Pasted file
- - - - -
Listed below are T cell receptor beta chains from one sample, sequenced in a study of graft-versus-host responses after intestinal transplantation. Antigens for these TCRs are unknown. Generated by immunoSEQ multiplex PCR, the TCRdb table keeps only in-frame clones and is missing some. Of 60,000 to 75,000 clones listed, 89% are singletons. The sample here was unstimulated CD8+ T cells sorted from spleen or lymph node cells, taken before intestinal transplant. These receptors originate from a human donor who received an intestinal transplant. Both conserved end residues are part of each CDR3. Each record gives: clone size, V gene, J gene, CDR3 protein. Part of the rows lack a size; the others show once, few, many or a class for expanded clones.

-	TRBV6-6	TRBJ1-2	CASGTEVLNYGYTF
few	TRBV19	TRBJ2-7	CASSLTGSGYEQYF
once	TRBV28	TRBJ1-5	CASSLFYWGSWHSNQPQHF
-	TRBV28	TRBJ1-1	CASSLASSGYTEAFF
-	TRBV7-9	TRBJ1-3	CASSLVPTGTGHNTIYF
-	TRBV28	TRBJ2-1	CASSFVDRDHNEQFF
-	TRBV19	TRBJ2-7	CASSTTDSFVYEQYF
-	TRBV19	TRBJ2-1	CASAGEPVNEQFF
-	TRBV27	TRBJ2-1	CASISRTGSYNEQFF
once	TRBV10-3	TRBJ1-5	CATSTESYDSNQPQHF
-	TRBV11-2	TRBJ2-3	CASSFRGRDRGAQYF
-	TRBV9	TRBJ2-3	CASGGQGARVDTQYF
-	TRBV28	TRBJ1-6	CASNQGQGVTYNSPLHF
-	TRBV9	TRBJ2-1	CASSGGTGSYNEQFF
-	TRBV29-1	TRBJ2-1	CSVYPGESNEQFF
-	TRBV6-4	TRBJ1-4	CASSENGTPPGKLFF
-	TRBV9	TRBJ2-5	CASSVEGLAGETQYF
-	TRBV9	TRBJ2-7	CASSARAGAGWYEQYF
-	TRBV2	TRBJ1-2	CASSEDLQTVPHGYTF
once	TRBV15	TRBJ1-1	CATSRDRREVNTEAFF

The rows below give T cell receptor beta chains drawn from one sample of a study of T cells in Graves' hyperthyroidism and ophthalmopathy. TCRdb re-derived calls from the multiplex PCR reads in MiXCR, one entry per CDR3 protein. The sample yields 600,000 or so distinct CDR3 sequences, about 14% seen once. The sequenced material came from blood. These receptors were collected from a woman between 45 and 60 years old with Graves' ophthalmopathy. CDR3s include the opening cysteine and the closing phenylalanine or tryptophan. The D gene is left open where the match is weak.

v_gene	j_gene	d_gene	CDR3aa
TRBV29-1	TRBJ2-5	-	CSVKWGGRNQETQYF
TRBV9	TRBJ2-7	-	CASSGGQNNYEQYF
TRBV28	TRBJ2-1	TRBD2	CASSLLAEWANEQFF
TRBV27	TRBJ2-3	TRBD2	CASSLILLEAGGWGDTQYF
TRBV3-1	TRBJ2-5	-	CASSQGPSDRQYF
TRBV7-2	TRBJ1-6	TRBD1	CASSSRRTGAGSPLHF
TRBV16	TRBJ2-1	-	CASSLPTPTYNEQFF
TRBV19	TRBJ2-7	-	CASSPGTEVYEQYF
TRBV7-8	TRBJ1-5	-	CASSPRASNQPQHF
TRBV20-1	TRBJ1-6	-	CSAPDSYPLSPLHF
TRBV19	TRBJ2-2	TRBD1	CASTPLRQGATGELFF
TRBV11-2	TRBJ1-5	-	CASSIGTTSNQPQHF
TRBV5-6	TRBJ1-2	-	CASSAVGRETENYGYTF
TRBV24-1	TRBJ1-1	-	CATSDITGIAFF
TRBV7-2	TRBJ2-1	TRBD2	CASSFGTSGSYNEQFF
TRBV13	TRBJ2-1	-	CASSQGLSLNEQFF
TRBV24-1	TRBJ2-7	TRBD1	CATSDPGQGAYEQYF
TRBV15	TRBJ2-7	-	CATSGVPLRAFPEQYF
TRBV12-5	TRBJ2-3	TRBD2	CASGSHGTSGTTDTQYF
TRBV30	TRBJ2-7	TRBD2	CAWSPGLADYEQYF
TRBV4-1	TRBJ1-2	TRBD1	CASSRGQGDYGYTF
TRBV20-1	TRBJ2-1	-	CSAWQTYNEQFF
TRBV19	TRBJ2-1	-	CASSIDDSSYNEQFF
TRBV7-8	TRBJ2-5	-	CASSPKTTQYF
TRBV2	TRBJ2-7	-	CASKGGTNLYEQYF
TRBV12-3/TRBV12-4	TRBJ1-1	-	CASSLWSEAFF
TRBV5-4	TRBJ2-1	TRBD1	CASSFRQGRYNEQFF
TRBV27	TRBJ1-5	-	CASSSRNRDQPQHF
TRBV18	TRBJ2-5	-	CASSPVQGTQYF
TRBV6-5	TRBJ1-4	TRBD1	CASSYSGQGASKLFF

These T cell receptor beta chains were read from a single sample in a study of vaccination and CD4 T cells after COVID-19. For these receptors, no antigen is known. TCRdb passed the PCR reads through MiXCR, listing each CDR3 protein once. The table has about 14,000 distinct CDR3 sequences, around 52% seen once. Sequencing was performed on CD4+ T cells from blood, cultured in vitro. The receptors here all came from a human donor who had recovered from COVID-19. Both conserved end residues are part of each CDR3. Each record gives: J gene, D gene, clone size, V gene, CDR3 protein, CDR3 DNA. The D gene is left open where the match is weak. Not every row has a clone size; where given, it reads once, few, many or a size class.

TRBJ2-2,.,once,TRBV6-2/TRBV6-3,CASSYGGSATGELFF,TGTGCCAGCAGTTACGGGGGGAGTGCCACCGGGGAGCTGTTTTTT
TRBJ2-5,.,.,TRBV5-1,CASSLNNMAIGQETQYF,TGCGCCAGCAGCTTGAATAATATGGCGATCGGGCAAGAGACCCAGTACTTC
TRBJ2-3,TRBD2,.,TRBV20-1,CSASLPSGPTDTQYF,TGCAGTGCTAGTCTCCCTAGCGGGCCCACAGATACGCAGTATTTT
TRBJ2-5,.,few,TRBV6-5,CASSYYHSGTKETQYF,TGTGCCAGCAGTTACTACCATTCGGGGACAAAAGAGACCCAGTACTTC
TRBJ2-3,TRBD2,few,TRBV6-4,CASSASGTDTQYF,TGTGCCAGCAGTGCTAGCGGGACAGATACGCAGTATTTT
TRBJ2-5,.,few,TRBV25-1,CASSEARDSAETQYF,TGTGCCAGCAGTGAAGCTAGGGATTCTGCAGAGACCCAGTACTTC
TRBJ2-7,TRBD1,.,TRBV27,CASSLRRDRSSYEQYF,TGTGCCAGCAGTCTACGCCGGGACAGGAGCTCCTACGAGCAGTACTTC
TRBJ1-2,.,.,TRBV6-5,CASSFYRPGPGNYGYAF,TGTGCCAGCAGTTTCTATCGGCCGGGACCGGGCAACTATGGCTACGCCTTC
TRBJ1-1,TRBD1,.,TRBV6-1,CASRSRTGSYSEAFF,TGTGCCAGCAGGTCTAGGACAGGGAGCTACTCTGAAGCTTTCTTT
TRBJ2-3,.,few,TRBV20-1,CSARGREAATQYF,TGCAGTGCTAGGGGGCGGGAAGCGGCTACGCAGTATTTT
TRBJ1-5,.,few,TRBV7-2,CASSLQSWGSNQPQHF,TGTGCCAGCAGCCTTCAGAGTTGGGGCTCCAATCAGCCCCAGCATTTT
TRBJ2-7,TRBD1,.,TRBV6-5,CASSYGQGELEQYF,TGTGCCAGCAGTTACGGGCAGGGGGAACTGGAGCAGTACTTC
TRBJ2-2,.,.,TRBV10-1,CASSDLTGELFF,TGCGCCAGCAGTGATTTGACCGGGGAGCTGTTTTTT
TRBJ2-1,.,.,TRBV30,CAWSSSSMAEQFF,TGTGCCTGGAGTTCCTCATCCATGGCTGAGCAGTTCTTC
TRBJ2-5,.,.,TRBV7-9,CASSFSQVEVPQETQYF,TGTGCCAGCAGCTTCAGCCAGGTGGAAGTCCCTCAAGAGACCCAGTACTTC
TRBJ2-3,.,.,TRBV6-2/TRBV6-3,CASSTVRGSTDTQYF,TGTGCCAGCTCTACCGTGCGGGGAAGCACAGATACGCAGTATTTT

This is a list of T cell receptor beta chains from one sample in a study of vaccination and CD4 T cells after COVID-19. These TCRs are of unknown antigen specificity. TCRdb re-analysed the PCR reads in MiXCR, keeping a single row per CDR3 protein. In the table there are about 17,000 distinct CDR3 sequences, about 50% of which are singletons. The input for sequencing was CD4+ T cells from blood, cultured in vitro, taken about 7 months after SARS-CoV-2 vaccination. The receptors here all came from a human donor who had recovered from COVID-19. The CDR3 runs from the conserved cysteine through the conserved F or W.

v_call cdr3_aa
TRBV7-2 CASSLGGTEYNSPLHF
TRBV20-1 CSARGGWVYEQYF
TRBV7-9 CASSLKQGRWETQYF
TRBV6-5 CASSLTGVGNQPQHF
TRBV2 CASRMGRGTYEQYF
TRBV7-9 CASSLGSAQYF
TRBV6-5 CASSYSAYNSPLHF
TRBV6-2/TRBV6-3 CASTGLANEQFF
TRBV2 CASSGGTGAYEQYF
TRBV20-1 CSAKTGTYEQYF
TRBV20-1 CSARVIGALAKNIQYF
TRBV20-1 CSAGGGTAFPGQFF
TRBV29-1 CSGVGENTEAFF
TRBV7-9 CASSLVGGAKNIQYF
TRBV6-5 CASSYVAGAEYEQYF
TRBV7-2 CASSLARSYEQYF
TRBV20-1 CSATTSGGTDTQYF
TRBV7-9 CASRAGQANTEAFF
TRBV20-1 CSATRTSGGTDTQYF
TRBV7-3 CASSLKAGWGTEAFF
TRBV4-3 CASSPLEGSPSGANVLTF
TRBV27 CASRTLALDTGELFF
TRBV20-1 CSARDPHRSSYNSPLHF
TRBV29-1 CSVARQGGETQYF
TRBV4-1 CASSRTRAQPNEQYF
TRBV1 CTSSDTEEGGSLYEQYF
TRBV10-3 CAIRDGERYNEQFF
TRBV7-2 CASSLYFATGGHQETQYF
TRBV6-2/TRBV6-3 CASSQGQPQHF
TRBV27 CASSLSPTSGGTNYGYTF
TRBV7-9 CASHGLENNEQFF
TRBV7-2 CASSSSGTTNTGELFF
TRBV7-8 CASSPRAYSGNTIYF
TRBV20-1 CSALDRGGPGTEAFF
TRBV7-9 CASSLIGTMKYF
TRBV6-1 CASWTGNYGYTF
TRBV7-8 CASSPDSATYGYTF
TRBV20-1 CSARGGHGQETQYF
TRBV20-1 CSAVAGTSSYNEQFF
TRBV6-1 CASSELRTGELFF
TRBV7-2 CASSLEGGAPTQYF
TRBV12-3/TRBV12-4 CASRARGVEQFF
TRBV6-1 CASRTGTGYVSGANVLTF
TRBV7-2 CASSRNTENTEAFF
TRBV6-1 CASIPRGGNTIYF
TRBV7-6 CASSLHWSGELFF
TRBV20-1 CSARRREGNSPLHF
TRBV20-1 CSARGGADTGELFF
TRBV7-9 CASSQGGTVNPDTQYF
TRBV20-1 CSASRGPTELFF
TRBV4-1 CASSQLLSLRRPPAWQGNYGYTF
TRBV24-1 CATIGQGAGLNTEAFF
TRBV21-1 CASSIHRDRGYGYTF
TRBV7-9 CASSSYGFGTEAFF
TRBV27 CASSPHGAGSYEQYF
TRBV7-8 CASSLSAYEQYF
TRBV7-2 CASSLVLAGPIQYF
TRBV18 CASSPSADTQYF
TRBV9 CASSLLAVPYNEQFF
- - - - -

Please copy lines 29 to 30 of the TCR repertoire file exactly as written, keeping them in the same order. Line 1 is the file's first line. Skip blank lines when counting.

TRBV7-2	TRBJ1-6	TRBD1	CASSSRRTGAGSPLHF
TRBV16	TRBJ2-1	-	CASSLPTPTYNEQFF